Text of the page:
This Sunday we celebrate the central mystery of our faith, the faith that God is one and yet not solitary. He exists in a communion of love Father, Son and Holy Spirit. Love is at the center of God’s being and constitutes his divine being. Love is not something that God has or that God does, it is what God is. All of the mysteries of our faith and the whole history of revelation follows from the foundation of our belief in God as One in three distinct persons. The Catechism of the Catholic Church informs us: “The mystery of the Holy Trinity is the central mystery of Christian faith and life. It is the mystery of God in himself. It is therefore the source of all the other mysteries of faith, the light that enlightens them. It is the most fundamental and essential teaching in the “hierarchy of the truths of faith.” The whole history of salvation is identical with the history of the way and the means by which the one true God, Father, Son, and Holy Spirit, reveals himself to men “and reconciles and unites with himself those who turn away from sin.”” (CCC 234)
The history of our faith and of our life and relationship with God, the Holy Trinity, is a story of love, the love of God that overflows his very being and that manifests itself in creation. All things are created in God’s love. The human person is a unique part of that creation that is created for God himself. God creates human persons in his “image and likeness” so that we might share with him in a life of love, grace and holiness. God invites us to share in his divine life of love within the Trinity by uniting ourselves to him in a communion of love. The meaning of our life is found in this profound intimate experience of communion with God. St. John tells us in his letter to the Church that, “In this is love, not that we loved God but that he loved us and sent his Son to be the expiation for our sins.” (1Jn 4,10) All of our experiences of love find their source in God’s-first-loving us. Again the Catechism of the Catholic Church tells us, “But St. John goes even further when he affirms that “God is love”: God’s very being is love. By sending his only son and the Spirit of Love in the fullness of time, God has revealed his innermost secret: God himself is an eternal exchange of love, Father, Son, And Holy Spirit, and he has destined us to share in that exchange.” (CCC 221)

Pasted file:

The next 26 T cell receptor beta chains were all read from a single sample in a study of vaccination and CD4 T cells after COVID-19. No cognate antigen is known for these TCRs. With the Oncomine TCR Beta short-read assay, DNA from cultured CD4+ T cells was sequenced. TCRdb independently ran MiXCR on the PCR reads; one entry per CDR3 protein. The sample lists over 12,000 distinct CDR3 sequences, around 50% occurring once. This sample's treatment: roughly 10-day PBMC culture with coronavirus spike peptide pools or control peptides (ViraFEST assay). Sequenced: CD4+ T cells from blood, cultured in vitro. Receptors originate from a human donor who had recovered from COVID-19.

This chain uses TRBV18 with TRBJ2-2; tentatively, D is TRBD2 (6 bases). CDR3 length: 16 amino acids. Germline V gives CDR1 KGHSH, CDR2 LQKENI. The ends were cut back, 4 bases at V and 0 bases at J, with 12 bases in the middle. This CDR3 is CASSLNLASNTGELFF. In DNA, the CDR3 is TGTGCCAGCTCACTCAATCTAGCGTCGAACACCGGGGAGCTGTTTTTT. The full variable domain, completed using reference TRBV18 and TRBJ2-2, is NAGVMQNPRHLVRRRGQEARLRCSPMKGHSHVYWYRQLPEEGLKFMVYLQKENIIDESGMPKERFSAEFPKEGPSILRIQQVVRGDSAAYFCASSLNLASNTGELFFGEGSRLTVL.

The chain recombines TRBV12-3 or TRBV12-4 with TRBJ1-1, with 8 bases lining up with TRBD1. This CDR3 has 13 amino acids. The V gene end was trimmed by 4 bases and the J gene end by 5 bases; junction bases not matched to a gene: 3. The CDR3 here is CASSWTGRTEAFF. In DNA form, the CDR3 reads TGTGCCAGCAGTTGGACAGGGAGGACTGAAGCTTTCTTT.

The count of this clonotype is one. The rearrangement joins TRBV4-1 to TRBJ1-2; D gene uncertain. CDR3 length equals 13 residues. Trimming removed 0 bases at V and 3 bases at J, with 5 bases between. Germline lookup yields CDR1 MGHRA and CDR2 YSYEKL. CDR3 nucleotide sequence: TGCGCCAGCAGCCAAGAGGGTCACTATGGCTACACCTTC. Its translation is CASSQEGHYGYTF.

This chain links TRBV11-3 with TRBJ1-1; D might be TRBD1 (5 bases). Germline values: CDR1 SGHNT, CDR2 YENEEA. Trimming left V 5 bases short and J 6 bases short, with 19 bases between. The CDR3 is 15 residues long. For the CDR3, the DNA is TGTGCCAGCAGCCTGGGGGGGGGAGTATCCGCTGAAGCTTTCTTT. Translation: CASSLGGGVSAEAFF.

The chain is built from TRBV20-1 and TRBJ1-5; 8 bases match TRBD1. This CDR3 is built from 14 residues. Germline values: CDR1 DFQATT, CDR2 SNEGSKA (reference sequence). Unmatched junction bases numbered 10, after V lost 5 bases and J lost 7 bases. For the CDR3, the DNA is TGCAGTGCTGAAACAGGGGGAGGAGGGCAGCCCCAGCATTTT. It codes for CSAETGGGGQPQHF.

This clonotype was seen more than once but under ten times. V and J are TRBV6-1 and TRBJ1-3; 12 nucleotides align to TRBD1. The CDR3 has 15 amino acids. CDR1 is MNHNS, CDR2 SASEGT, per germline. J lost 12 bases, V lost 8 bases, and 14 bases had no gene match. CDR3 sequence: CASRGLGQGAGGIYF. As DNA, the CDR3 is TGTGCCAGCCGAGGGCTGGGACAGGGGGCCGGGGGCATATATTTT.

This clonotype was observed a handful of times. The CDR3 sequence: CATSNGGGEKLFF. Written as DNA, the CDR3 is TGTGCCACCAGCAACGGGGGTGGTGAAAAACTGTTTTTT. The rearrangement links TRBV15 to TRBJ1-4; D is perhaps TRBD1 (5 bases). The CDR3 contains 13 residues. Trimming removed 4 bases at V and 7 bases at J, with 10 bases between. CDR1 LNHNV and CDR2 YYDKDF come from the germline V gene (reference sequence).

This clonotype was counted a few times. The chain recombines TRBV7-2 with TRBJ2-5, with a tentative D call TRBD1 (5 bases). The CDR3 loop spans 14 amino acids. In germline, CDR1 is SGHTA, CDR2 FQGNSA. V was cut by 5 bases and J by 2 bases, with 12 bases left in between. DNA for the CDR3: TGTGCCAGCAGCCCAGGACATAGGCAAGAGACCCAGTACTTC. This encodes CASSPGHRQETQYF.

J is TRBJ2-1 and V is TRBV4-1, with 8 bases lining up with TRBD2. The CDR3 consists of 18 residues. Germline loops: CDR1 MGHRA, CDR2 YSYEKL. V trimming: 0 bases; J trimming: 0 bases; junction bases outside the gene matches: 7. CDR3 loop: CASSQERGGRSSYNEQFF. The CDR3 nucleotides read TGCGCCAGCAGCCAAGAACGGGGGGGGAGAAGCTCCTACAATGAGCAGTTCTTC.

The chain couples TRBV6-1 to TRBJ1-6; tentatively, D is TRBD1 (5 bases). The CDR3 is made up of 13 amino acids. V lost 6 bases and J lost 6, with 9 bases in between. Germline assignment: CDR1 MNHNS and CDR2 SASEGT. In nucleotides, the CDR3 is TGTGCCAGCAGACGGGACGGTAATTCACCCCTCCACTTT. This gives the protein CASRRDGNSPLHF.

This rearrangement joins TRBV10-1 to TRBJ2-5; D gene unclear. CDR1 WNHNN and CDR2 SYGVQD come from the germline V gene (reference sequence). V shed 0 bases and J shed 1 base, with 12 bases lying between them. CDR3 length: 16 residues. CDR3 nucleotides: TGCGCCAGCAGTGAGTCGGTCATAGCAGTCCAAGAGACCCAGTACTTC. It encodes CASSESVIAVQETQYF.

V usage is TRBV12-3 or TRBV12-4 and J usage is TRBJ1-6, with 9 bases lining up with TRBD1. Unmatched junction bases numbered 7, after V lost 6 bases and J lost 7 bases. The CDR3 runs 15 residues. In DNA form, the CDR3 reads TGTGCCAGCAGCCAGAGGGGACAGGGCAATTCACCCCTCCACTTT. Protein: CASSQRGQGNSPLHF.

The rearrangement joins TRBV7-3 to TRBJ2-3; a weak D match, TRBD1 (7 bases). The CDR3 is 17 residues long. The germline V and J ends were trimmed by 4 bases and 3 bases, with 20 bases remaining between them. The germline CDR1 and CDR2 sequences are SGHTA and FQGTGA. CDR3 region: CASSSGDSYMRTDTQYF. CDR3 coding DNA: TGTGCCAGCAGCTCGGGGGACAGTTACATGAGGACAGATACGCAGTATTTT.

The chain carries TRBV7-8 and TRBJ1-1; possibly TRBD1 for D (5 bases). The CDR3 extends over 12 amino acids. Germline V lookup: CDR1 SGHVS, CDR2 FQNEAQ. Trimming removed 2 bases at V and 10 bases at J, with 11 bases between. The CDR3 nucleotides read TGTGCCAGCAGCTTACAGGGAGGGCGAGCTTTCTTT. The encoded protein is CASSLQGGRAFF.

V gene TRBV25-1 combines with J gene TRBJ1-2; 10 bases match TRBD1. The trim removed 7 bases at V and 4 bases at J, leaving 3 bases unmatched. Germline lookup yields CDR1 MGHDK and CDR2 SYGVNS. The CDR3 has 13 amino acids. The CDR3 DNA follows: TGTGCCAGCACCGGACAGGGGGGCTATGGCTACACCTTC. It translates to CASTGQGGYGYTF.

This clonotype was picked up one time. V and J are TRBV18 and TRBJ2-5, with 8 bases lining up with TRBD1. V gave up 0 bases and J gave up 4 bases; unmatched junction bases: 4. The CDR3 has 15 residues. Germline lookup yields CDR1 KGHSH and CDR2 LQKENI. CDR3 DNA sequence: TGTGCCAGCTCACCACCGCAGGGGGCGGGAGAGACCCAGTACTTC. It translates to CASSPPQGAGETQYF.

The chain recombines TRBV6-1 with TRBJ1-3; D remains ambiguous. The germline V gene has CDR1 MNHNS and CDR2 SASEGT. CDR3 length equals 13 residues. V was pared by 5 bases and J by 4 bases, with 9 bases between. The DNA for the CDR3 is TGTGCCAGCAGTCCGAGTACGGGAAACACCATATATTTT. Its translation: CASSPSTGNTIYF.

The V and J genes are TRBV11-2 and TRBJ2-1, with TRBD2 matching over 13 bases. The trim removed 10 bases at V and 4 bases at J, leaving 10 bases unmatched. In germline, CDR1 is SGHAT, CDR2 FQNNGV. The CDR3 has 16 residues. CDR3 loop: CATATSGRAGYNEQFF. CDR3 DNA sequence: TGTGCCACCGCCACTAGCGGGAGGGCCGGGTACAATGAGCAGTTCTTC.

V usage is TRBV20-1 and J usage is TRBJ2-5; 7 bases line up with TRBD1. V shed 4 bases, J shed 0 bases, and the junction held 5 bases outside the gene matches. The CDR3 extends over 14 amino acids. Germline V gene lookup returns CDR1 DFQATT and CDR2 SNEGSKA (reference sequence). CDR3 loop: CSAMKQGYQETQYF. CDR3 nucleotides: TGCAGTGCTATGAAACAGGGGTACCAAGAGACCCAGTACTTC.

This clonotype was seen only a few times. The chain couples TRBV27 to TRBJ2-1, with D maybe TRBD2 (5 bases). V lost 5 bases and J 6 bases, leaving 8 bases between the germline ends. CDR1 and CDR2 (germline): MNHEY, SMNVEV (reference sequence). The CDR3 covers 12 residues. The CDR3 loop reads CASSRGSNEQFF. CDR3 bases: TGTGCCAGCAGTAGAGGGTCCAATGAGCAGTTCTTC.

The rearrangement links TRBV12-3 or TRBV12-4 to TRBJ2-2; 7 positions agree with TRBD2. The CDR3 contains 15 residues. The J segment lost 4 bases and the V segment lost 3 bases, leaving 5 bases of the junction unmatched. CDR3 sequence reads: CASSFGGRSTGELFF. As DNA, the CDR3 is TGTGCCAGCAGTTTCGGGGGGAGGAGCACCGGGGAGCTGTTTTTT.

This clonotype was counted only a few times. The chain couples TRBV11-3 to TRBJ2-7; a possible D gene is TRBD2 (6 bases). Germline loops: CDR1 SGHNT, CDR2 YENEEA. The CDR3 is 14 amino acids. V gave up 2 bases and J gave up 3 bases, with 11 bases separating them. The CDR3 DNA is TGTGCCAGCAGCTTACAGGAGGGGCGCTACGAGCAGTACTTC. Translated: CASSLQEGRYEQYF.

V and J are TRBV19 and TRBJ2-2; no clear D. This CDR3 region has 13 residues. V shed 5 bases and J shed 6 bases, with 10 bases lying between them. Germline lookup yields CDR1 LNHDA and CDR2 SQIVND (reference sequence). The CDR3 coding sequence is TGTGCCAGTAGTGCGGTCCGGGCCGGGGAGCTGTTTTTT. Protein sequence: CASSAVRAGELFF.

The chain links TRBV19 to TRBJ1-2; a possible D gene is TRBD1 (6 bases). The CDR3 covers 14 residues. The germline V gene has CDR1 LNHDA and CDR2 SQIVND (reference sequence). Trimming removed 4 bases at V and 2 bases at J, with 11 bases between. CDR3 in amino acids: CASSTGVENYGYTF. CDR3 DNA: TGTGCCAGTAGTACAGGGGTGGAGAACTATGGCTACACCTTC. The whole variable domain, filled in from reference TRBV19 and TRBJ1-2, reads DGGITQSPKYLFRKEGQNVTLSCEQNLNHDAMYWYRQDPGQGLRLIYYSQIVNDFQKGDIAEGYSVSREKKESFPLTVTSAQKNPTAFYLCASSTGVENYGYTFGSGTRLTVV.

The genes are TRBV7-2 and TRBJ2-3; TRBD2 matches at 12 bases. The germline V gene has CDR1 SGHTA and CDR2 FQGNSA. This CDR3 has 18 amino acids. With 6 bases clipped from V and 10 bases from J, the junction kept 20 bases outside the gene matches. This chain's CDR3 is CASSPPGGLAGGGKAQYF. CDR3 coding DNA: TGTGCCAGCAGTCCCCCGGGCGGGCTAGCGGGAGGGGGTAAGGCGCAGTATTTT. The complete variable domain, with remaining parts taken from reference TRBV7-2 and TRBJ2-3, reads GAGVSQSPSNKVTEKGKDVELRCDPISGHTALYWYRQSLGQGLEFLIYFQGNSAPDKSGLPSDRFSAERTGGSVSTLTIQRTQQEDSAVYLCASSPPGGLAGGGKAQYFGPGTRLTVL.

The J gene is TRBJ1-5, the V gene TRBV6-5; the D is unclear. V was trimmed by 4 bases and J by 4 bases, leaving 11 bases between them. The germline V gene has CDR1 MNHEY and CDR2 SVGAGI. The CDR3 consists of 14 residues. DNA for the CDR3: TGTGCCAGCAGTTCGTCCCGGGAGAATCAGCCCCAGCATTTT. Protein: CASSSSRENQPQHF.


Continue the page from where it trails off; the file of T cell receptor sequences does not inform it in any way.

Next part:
The oneness that love brings about in the Holy Trinity is also something that Jesus wanted us to share in the Church. Jesus prays to the Father for all who will come to believe in the love of the Trinity “that they may all be one; even as you, Father, are in me and I in you, that they also may be in us, so that the world may believe that you have sent me.” (Jn 17,21) As the Son exists eternally in the Father’s love, so does Jesus pray that we all may exist eternally in that communion of love. This love becomes our witness to others of God’s place in our lives and of the great mystery of his redemptive love. Without love, without God, we would be nothing. God leads us into that love through his gift of the Son and of the Holy Spirit.
The mystery of the Holy Trinity is something that does not lend itself to being dissected and analyzed in a positivistic way, rather we are invited to simply share in the experience of love. The experience of God’s love through our experience of the Son and the Holy Spirit helps us to understand this profound mystery of love and its place in our lives. Our “knowing” of this mystery is the knowing of this mystery through an intimate relationship of love with the Father through prayer and sacrament.
Our gathering together in the Body of Christ and celebrating our faith in the Triune God who is love and who exists in a dynamic communion of love and relationship is essential to our spiritual lives and to our salvation. The Holy Trinity has poured itself out in love through the processions of the Son, our Savior, and the Spirit, our Advocate, sent by the Father, our Lord and God. It is essential that we live in the image and likeness of our Triune God, seeking holiness of life and unity of purpose. It is not only essential for each one of us but it is essentialto the entire world. What we are missing most in this time of isolation is our communion with the Holy Trinity and with our brothers and sisters in faith. We have seen recently how essential is love, unity, personal relationship, and the human dignity and mystery of divinity of each person whom God has created equal. We have seen first hand what our world looks like without this essential mystery of personal love. We are not just some large gathering of persons, we are the Church, the communion of saints, those who are called to live out the mystery of divine love and mission in our world. This Solemnity reminds us of the essential nature of our oneness and personal interrelationship in love that is the reason for our being. Without this, we have no life within us. This is what will heal the world.